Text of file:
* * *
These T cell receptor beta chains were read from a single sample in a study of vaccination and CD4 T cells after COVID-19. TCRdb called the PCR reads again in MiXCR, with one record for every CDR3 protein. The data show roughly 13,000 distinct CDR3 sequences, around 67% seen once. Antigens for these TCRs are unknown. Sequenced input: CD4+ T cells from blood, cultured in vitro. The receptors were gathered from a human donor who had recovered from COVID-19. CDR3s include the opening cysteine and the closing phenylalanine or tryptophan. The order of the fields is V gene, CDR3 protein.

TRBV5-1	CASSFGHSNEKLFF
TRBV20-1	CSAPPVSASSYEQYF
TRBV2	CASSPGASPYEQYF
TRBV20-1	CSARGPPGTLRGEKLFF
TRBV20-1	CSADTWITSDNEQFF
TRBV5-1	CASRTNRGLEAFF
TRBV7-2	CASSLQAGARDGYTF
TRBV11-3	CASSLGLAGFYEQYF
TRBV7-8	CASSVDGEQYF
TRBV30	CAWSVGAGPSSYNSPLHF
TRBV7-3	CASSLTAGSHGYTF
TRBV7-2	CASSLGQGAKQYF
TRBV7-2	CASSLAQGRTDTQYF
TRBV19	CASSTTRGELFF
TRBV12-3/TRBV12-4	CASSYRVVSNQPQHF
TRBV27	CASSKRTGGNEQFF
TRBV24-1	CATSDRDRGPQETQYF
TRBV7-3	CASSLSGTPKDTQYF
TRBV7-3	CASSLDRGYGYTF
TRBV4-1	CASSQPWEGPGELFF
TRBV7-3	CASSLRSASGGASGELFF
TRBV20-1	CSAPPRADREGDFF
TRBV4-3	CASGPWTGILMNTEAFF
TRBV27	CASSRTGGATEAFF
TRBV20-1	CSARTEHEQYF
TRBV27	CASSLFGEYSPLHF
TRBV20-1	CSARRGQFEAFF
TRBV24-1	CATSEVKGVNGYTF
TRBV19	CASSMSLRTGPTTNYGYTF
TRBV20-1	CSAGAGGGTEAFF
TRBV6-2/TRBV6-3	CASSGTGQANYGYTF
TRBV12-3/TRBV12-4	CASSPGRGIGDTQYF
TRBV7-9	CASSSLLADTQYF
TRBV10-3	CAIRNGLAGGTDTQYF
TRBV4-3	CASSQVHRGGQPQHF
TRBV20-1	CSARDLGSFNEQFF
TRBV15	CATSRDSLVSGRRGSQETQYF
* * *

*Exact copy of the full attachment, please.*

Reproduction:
These T cell receptor beta chains were read from a single sample in a study of vaccination and CD4 T cells after COVID-19. TCRdb called the PCR reads again in MiXCR, with one record for every CDR3 protein. The data show roughly 13,000 distinct CDR3 sequences, around 67% seen once. Antigens for these TCRs are unknown. Sequenced input: CD4+ T cells from blood, cultured in vitro. The receptors were gathered from a human donor who had recovered from COVID-19. CDR3s include the opening cysteine and the closing phenylalanine or tryptophan. The order of the fields is V gene, CDR3 protein.

TRBV5-1	CASSFGHSNEKLFF
TRBV20-1	CSAPPVSASSYEQYF
TRBV2	CASSPGASPYEQYF
TRBV20-1	CSARGPPGTLRGEKLFF
TRBV20-1	CSADTWITSDNEQFF
TRBV5-1	CASRTNRGLEAFF
TRBV7-2	CASSLQAGARDGYTF
TRBV11-3	CASSLGLAGFYEQYF
TRBV7-8	CASSVDGEQYF
TRBV30	CAWSVGAGPSSYNSPLHF
TRBV7-3	CASSLTAGSHGYTF
TRBV7-2	CASSLGQGAKQYF
TRBV7-2	CASSLAQGRTDTQYF
TRBV19	CASSTTRGELFF
TRBV12-3/TRBV12-4	CASSYRVVSNQPQHF
TRBV27	CASSKRTGGNEQFF
TRBV24-1	CATSDRDRGPQETQYF
TRBV7-3	CASSLSGTPKDTQYF
TRBV7-3	CASSLDRGYGYTF
TRBV4-1	CASSQPWEGPGELFF
TRBV7-3	CASSLRSASGGASGELFF
TRBV20-1	CSAPPRADREGDFF
TRBV4-3	CASGPWTGILMNTEAFF
TRBV27	CASSRTGGATEAFF
TRBV20-1	CSARTEHEQYF
TRBV27	CASSLFGEYSPLHF
TRBV20-1	CSARRGQFEAFF
TRBV24-1	CATSEVKGVNGYTF
TRBV19	CASSMSLRTGPTTNYGYTF
TRBV20-1	CSAGAGGGTEAFF
TRBV6-2/TRBV6-3	CASSGTGQANYGYTF
TRBV12-3/TRBV12-4	CASSPGRGIGDTQYF
TRBV7-9	CASSSLLADTQYF
TRBV10-3	CAIRNGLAGGTDTQYF
TRBV4-3	CASSQVHRGGQPQHF
TRBV20-1	CSARDLGSFNEQFF
TRBV15	CATSRDSLVSGRRGSQETQYF